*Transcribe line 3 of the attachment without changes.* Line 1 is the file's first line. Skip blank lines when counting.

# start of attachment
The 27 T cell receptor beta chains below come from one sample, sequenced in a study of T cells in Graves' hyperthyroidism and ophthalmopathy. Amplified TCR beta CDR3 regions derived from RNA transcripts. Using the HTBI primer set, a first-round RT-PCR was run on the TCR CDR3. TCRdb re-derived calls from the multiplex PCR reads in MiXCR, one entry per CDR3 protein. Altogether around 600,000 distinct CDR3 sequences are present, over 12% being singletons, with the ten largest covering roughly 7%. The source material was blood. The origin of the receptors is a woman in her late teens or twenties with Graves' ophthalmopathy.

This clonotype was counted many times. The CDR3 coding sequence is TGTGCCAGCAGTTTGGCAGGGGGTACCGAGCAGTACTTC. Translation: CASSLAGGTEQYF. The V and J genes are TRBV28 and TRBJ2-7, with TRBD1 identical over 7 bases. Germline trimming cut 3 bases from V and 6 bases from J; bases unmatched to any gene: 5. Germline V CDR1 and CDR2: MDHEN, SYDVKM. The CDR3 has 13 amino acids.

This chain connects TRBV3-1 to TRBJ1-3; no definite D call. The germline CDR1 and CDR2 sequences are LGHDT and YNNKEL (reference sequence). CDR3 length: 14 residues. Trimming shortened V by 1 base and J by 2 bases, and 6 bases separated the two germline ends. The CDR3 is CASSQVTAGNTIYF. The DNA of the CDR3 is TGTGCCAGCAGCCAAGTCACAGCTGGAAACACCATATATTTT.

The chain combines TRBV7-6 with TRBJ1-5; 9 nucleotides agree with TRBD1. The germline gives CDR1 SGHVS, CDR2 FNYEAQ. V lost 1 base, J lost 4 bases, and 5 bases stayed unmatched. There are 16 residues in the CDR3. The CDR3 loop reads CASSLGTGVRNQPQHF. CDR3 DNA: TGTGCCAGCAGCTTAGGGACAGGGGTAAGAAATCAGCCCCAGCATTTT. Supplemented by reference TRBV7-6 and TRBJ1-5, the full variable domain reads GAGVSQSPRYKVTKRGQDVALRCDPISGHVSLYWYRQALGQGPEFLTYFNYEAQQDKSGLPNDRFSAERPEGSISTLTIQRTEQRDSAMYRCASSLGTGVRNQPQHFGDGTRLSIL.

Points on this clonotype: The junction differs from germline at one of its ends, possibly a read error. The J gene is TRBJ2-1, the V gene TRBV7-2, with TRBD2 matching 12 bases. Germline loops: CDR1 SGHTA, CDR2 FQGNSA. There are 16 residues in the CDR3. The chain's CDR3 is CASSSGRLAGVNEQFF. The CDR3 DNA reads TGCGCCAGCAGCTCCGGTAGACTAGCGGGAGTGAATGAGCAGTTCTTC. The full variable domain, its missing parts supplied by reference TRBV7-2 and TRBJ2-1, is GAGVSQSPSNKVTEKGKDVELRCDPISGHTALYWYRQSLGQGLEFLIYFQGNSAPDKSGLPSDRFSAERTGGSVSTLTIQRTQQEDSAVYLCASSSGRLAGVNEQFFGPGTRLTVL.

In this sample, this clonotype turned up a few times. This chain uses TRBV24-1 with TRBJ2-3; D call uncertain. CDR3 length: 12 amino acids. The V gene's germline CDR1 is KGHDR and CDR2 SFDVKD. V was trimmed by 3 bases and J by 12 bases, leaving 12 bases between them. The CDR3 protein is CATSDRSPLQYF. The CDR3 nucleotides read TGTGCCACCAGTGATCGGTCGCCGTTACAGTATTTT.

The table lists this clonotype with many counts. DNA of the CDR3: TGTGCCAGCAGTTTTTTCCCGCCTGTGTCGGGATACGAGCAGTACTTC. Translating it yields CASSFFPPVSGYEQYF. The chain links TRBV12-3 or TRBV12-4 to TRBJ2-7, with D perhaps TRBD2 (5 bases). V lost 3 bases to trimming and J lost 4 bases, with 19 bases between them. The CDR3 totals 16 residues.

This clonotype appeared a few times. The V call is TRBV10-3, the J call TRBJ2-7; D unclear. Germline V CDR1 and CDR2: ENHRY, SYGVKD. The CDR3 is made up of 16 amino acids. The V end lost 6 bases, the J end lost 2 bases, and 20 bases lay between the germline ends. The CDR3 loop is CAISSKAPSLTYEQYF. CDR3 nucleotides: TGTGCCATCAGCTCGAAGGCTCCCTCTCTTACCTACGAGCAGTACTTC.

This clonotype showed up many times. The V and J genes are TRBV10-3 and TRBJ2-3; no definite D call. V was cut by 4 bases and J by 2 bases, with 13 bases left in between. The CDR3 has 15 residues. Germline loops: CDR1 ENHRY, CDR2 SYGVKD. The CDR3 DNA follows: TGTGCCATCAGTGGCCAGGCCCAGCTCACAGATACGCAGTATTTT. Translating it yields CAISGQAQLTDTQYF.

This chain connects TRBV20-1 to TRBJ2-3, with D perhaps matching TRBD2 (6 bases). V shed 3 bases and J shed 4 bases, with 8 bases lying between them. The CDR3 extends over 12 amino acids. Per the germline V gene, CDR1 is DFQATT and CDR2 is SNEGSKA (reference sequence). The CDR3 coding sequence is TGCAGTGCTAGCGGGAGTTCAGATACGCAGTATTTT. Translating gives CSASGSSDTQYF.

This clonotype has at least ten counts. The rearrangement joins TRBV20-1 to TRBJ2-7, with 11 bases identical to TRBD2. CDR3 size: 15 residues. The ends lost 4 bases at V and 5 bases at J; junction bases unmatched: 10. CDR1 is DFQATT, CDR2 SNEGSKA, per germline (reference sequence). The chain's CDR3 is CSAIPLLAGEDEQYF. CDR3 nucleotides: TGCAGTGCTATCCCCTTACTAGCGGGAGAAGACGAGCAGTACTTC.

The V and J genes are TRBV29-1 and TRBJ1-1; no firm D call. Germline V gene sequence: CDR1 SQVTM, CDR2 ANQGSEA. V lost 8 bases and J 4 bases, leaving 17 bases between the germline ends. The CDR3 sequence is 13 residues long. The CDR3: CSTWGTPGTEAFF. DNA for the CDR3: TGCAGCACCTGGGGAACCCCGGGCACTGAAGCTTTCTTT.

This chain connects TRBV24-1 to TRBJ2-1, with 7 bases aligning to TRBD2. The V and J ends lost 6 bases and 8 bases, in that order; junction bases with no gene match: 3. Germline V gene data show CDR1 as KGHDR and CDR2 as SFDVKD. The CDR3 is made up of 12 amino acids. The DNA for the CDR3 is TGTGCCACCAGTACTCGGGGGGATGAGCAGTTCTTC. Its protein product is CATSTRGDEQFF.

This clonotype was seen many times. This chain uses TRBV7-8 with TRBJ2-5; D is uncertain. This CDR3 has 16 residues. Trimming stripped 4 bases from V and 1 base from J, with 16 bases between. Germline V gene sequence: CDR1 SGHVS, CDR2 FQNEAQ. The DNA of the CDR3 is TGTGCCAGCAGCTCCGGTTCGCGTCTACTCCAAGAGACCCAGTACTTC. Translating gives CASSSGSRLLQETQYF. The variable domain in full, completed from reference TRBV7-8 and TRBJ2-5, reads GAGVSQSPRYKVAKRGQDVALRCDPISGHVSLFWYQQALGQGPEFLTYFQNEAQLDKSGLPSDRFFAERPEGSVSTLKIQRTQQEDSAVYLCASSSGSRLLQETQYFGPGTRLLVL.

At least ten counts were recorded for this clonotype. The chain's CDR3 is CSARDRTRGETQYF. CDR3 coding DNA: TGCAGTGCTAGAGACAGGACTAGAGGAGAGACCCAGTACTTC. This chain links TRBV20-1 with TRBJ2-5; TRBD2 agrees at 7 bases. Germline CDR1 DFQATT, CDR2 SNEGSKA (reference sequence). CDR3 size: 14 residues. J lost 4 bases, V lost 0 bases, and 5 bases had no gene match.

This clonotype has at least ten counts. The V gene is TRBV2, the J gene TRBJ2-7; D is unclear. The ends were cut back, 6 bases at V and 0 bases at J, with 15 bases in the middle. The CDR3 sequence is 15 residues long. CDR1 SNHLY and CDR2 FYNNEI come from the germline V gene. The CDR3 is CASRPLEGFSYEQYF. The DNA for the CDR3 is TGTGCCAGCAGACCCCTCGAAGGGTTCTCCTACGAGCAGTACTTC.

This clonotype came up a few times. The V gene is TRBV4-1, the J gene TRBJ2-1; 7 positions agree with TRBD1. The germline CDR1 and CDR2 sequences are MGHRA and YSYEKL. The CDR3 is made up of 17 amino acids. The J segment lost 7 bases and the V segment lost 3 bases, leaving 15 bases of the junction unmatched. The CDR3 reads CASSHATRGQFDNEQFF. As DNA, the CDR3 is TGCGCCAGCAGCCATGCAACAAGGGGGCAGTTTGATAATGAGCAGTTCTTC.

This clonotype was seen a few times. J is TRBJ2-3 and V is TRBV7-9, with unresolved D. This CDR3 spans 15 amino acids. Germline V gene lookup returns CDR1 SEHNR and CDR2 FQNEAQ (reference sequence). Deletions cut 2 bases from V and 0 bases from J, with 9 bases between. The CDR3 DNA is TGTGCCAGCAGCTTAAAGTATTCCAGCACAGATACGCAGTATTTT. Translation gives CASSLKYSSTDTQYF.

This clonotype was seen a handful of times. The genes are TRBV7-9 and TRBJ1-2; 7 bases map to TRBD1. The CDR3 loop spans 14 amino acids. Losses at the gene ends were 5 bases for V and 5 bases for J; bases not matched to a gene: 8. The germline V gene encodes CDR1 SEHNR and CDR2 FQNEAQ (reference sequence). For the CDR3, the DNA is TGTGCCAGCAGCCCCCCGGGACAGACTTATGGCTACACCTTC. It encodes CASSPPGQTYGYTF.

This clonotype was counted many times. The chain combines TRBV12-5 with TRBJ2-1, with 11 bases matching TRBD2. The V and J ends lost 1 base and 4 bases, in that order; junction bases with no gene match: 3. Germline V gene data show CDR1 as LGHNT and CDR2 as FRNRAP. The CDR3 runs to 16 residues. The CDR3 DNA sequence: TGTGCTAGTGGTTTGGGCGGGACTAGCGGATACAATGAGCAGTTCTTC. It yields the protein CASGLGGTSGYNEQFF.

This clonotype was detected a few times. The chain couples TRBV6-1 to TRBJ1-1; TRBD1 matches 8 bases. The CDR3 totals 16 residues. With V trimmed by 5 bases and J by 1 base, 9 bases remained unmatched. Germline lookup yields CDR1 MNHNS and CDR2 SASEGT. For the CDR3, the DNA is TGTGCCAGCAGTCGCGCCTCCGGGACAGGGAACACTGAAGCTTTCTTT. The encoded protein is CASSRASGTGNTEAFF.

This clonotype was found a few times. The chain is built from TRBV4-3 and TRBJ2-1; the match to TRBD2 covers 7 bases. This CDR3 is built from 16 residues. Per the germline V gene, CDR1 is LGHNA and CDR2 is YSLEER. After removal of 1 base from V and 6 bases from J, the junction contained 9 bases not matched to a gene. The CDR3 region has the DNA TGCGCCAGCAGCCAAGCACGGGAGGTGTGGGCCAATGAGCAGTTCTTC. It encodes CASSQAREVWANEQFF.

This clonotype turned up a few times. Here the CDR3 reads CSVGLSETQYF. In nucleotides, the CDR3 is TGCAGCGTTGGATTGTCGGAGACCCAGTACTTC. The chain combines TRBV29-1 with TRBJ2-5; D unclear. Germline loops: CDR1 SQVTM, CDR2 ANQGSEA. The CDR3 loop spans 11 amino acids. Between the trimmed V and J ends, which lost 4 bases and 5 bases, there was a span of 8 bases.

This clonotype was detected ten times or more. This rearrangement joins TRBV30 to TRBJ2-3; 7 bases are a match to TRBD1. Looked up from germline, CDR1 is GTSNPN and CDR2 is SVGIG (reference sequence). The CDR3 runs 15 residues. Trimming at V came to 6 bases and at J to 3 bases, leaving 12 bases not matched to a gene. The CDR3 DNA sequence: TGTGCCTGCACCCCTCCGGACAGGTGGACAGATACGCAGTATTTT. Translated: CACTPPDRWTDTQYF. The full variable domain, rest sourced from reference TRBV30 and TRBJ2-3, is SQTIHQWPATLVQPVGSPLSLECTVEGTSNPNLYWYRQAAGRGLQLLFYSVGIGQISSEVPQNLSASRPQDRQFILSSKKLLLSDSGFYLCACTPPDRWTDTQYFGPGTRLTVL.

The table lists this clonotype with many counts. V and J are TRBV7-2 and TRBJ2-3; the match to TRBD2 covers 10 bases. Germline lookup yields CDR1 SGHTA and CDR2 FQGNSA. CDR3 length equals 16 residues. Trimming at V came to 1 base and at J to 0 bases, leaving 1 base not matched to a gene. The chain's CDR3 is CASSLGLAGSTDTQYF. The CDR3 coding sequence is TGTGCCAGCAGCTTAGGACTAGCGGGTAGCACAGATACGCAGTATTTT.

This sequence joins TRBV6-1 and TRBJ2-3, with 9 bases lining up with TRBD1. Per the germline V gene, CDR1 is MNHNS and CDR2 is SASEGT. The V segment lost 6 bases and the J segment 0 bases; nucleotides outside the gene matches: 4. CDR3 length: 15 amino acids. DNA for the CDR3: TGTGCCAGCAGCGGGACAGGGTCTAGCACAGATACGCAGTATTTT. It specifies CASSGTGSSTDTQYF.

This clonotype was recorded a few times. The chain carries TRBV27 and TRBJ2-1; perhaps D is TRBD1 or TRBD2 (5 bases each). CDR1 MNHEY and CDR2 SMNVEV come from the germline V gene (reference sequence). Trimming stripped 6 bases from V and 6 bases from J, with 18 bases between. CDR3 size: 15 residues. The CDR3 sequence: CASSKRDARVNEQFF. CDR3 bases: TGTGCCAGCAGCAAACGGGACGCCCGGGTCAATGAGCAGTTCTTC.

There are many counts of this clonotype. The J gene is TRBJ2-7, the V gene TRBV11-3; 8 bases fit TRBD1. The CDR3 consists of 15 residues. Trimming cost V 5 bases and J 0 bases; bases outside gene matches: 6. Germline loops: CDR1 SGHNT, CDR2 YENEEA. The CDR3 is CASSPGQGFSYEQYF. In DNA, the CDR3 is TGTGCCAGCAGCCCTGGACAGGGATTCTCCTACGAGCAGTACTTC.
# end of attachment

This chain connects TRBV3-1 to TRBJ1-3; no definite D call. The germline CDR1 and CDR2 sequences are LGHDT and YNNKEL (reference sequence). CDR3 length: 14 residues. Trimming shortened V by 1 base and J by 2 bases, and 6 bases separated the two germline ends. The CDR3 is CASSQVTAGNTIYF. The DNA of the CDR3 is TGTGCCAGCAGCCAAGTCACAGCTGGAAACACCATATATTTT.